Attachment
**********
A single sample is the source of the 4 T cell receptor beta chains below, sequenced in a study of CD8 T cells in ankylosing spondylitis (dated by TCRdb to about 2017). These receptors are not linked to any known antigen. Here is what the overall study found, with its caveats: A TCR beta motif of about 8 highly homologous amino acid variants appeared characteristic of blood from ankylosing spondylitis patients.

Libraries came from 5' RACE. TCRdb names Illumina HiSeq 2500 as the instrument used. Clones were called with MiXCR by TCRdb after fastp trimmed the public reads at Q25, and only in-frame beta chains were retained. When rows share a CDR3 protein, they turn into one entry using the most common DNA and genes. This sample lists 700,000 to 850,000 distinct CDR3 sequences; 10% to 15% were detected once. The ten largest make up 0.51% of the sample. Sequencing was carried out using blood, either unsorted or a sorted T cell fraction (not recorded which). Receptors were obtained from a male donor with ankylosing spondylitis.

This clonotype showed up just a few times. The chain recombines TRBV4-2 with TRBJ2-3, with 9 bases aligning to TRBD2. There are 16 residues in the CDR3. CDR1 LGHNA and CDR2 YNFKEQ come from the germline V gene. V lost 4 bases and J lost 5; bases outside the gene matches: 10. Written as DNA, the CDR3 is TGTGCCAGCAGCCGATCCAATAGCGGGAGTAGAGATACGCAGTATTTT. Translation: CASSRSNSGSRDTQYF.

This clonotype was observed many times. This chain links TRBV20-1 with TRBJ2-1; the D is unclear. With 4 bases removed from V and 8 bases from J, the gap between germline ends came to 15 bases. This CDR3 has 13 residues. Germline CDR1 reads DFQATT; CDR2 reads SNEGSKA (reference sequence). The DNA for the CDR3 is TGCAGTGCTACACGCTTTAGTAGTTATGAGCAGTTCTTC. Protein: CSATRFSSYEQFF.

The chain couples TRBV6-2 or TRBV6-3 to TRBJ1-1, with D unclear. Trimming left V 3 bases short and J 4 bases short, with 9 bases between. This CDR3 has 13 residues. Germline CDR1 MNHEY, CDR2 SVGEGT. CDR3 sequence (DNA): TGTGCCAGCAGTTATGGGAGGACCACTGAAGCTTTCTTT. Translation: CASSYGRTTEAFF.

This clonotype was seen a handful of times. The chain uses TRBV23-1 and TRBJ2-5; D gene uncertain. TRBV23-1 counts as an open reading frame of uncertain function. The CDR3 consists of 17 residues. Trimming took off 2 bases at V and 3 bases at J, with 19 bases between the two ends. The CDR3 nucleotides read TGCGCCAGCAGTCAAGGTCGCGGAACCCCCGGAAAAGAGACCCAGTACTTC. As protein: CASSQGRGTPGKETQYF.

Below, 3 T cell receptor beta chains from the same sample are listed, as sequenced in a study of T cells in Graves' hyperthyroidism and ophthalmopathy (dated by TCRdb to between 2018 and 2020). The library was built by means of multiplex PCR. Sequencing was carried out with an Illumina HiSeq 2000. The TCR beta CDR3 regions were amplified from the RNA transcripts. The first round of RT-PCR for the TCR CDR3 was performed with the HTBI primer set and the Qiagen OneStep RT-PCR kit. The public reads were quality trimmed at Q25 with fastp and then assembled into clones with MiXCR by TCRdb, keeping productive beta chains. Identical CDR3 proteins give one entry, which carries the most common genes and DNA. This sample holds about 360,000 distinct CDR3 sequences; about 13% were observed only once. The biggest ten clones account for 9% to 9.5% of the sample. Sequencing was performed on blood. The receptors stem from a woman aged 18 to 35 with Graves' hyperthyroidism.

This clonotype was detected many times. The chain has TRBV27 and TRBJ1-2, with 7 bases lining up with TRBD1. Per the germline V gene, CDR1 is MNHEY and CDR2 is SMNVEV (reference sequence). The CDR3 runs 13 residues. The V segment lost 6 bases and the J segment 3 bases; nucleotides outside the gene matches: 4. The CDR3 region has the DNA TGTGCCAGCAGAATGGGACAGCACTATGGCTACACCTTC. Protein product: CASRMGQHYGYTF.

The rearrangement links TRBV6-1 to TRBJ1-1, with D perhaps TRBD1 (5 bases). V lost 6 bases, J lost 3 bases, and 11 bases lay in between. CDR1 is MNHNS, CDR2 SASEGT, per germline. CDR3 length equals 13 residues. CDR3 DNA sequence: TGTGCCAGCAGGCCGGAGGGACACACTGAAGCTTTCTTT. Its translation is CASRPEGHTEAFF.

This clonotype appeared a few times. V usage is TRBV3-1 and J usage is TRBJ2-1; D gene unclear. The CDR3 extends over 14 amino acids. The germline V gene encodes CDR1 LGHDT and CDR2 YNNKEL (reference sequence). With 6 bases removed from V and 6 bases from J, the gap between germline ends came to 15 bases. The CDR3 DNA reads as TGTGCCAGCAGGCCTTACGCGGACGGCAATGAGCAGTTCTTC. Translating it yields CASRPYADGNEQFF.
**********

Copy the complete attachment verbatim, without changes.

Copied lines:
A single sample is the source of the 4 T cell receptor beta chains below, sequenced in a study of CD8 T cells in ankylosing spondylitis (dated by TCRdb to about 2017). These receptors are not linked to any known antigen. Here is what the overall study found, with its caveats: A TCR beta motif of about 8 highly homologous amino acid variants appeared characteristic of blood from ankylosing spondylitis patients.

Libraries came from 5' RACE. TCRdb names Illumina HiSeq 2500 as the instrument used. Clones were called with MiXCR by TCRdb after fastp trimmed the public reads at Q25, and only in-frame beta chains were retained. When rows share a CDR3 protein, they turn into one entry using the most common DNA and genes. This sample lists 700,000 to 850,000 distinct CDR3 sequences; 10% to 15% were detected once. The ten largest make up 0.51% of the sample. Sequencing was carried out using blood, either unsorted or a sorted T cell fraction (not recorded which). Receptors were obtained from a male donor with ankylosing spondylitis.

This clonotype showed up just a few times. The chain recombines TRBV4-2 with TRBJ2-3, with 9 bases aligning to TRBD2. There are 16 residues in the CDR3. CDR1 LGHNA and CDR2 YNFKEQ come from the germline V gene. V lost 4 bases and J lost 5; bases outside the gene matches: 10. Written as DNA, the CDR3 is TGTGCCAGCAGCCGATCCAATAGCGGGAGTAGAGATACGCAGTATTTT. Translation: CASSRSNSGSRDTQYF.

This clonotype was observed many times. This chain links TRBV20-1 with TRBJ2-1; the D is unclear. With 4 bases removed from V and 8 bases from J, the gap between germline ends came to 15 bases. This CDR3 has 13 residues. Germline CDR1 reads DFQATT; CDR2 reads SNEGSKA (reference sequence). The DNA for the CDR3 is TGCAGTGCTACACGCTTTAGTAGTTATGAGCAGTTCTTC. Protein: CSATRFSSYEQFF.

The chain couples TRBV6-2 or TRBV6-3 to TRBJ1-1, with D unclear. Trimming left V 3 bases short and J 4 bases short, with 9 bases between. This CDR3 has 13 residues. Germline CDR1 MNHEY, CDR2 SVGEGT. CDR3 sequence (DNA): TGTGCCAGCAGTTATGGGAGGACCACTGAAGCTTTCTTT. Translation: CASSYGRTTEAFF.

This clonotype was seen a handful of times. The chain uses TRBV23-1 and TRBJ2-5; D gene uncertain. TRBV23-1 counts as an open reading frame of uncertain function. The CDR3 consists of 17 residues. Trimming took off 2 bases at V and 3 bases at J, with 19 bases between the two ends. The CDR3 nucleotides read TGCGCCAGCAGTCAAGGTCGCGGAACCCCCGGAAAAGAGACCCAGTACTTC. As protein: CASSQGRGTPGKETQYF.

Below, 3 T cell receptor beta chains from the same sample are listed, as sequenced in a study of T cells in Graves' hyperthyroidism and ophthalmopathy (dated by TCRdb to between 2018 and 2020). The library was built by means of multiplex PCR. Sequencing was carried out with an Illumina HiSeq 2000. The TCR beta CDR3 regions were amplified from the RNA transcripts. The first round of RT-PCR for the TCR CDR3 was performed with the HTBI primer set and the Qiagen OneStep RT-PCR kit. The public reads were quality trimmed at Q25 with fastp and then assembled into clones with MiXCR by TCRdb, keeping productive beta chains. Identical CDR3 proteins give one entry, which carries the most common genes and DNA. This sample holds about 360,000 distinct CDR3 sequences; about 13% were observed only once. The biggest ten clones account for 9% to 9.5% of the sample. Sequencing was performed on blood. The receptors stem from a woman aged 18 to 35 with Graves' hyperthyroidism.

This clonotype was detected many times. The chain has TRBV27 and TRBJ1-2, with 7 bases lining up with TRBD1. Per the germline V gene, CDR1 is MNHEY and CDR2 is SMNVEV (reference sequence). The CDR3 runs 13 residues. The V segment lost 6 bases and the J segment 3 bases; nucleotides outside the gene matches: 4. The CDR3 region has the DNA TGTGCCAGCAGAATGGGACAGCACTATGGCTACACCTTC. Protein product: CASRMGQHYGYTF.

The rearrangement links TRBV6-1 to TRBJ1-1, with D perhaps TRBD1 (5 bases). V lost 6 bases, J lost 3 bases, and 11 bases lay in between. CDR1 is MNHNS, CDR2 SASEGT, per germline. CDR3 length equals 13 residues. CDR3 DNA sequence: TGTGCCAGCAGGCCGGAGGGACACACTGAAGCTTTCTTT. Its translation is CASRPEGHTEAFF.

This clonotype appeared a few times. V usage is TRBV3-1 and J usage is TRBJ2-1; D gene unclear. The CDR3 extends over 14 amino acids. The germline V gene encodes CDR1 LGHDT and CDR2 YNNKEL (reference sequence). With 6 bases removed from V and 6 bases from J, the gap between germline ends came to 15 bases. The CDR3 DNA reads as TGTGCCAGCAGGCCTTACGCGGACGGCAATGAGCAGTTCTTC. Translating it yields CASRPYADGNEQFF.